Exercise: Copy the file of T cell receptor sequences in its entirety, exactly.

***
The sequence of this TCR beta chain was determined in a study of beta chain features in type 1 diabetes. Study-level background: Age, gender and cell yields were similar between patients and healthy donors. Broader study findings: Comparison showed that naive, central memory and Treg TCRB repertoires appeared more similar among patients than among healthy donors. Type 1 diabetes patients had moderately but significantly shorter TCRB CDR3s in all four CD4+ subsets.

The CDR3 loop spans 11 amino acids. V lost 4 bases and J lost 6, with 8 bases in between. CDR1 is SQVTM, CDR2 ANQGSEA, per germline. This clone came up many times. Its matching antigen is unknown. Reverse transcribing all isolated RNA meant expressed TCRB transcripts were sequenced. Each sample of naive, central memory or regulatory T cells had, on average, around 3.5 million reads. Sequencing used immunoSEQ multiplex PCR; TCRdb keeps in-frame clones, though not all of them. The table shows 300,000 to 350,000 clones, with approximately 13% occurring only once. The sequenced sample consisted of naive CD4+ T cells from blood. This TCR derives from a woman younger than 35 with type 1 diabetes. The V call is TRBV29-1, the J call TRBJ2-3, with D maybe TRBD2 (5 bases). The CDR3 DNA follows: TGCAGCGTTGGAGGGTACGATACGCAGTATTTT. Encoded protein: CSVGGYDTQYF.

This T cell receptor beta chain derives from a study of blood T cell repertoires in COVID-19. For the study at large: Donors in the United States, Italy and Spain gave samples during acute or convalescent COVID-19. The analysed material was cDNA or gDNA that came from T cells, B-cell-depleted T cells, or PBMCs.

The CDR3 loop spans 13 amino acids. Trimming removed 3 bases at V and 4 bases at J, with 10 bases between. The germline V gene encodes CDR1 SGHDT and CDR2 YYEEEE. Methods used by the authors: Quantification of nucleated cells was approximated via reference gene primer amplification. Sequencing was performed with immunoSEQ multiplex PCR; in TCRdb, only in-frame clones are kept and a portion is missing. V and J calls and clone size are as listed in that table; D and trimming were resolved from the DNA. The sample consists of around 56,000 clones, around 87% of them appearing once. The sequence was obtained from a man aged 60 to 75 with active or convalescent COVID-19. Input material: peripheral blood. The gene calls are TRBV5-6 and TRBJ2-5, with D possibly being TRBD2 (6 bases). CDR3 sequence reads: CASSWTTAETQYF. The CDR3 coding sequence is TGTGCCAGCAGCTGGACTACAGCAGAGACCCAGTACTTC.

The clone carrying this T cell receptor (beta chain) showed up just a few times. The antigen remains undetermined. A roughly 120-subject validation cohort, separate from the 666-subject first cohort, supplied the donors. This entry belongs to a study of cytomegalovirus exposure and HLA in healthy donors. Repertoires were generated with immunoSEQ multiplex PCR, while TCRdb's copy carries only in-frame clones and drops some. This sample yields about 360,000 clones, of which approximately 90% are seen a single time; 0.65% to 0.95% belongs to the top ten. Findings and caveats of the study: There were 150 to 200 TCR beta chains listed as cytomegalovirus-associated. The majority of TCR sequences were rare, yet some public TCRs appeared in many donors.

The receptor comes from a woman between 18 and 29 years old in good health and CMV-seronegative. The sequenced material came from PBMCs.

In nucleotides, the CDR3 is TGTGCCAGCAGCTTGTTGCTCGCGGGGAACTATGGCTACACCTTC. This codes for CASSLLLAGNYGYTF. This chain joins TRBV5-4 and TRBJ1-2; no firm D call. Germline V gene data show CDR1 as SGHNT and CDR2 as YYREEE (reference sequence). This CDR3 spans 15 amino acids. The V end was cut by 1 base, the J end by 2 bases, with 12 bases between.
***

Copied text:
The sequence of this TCR beta chain was determined in a study of beta chain features in type 1 diabetes. Study-level background: Age, gender and cell yields were similar between patients and healthy donors. Broader study findings: Comparison showed that naive, central memory and Treg TCRB repertoires appeared more similar among patients than among healthy donors. Type 1 diabetes patients had moderately but significantly shorter TCRB CDR3s in all four CD4+ subsets.

The CDR3 loop spans 11 amino acids. V lost 4 bases and J lost 6, with 8 bases in between. CDR1 is SQVTM, CDR2 ANQGSEA, per germline. This clone came up many times. Its matching antigen is unknown. Reverse transcribing all isolated RNA meant expressed TCRB transcripts were sequenced. Each sample of naive, central memory or regulatory T cells had, on average, around 3.5 million reads. Sequencing used immunoSEQ multiplex PCR; TCRdb keeps in-frame clones, though not all of them. The table shows 300,000 to 350,000 clones, with approximately 13% occurring only once. The sequenced sample consisted of naive CD4+ T cells from blood. This TCR derives from a woman younger than 35 with type 1 diabetes. The V call is TRBV29-1, the J call TRBJ2-3, with D maybe TRBD2 (5 bases). The CDR3 DNA follows: TGCAGCGTTGGAGGGTACGATACGCAGTATTTT. Encoded protein: CSVGGYDTQYF.

This T cell receptor beta chain derives from a study of blood T cell repertoires in COVID-19. For the study at large: Donors in the United States, Italy and Spain gave samples during acute or convalescent COVID-19. The analysed material was cDNA or gDNA that came from T cells, B-cell-depleted T cells, or PBMCs.

The CDR3 loop spans 13 amino acids. Trimming removed 3 bases at V and 4 bases at J, with 10 bases between. The germline V gene encodes CDR1 SGHDT and CDR2 YYEEEE. Methods used by the authors: Quantification of nucleated cells was approximated via reference gene primer amplification. Sequencing was performed with immunoSEQ multiplex PCR; in TCRdb, only in-frame clones are kept and a portion is missing. V and J calls and clone size are as listed in that table; D and trimming were resolved from the DNA. The sample consists of around 56,000 clones, around 87% of them appearing once. The sequence was obtained from a man aged 60 to 75 with active or convalescent COVID-19. Input material: peripheral blood. The gene calls are TRBV5-6 and TRBJ2-5, with D possibly being TRBD2 (6 bases). CDR3 sequence reads: CASSWTTAETQYF. The CDR3 coding sequence is TGTGCCAGCAGCTGGACTACAGCAGAGACCCAGTACTTC.

The clone carrying this T cell receptor (beta chain) showed up just a few times. The antigen remains undetermined. A roughly 120-subject validation cohort, separate from the 666-subject first cohort, supplied the donors. This entry belongs to a study of cytomegalovirus exposure and HLA in healthy donors. Repertoires were generated with immunoSEQ multiplex PCR, while TCRdb's copy carries only in-frame clones and drops some. This sample yields about 360,000 clones, of which approximately 90% are seen a single time; 0.65% to 0.95% belongs to the top ten. Findings and caveats of the study: There were 150 to 200 TCR beta chains listed as cytomegalovirus-associated. The majority of TCR sequences were rare, yet some public TCRs appeared in many donors.

The receptor comes from a woman between 18 and 29 years old in good health and CMV-seronegative. The sequenced material came from PBMCs.

In nucleotides, the CDR3 is TGTGCCAGCAGCTTGTTGCTCGCGGGGAACTATGGCTACACCTTC. This codes for CASSLLLAGNYGYTF. This chain joins TRBV5-4 and TRBJ1-2; no firm D call. Germline V gene data show CDR1 as SGHNT and CDR2 as YYREEE (reference sequence). This CDR3 spans 15 amino acids. The V end was cut by 1 base, the J end by 2 bases, with 12 bases between.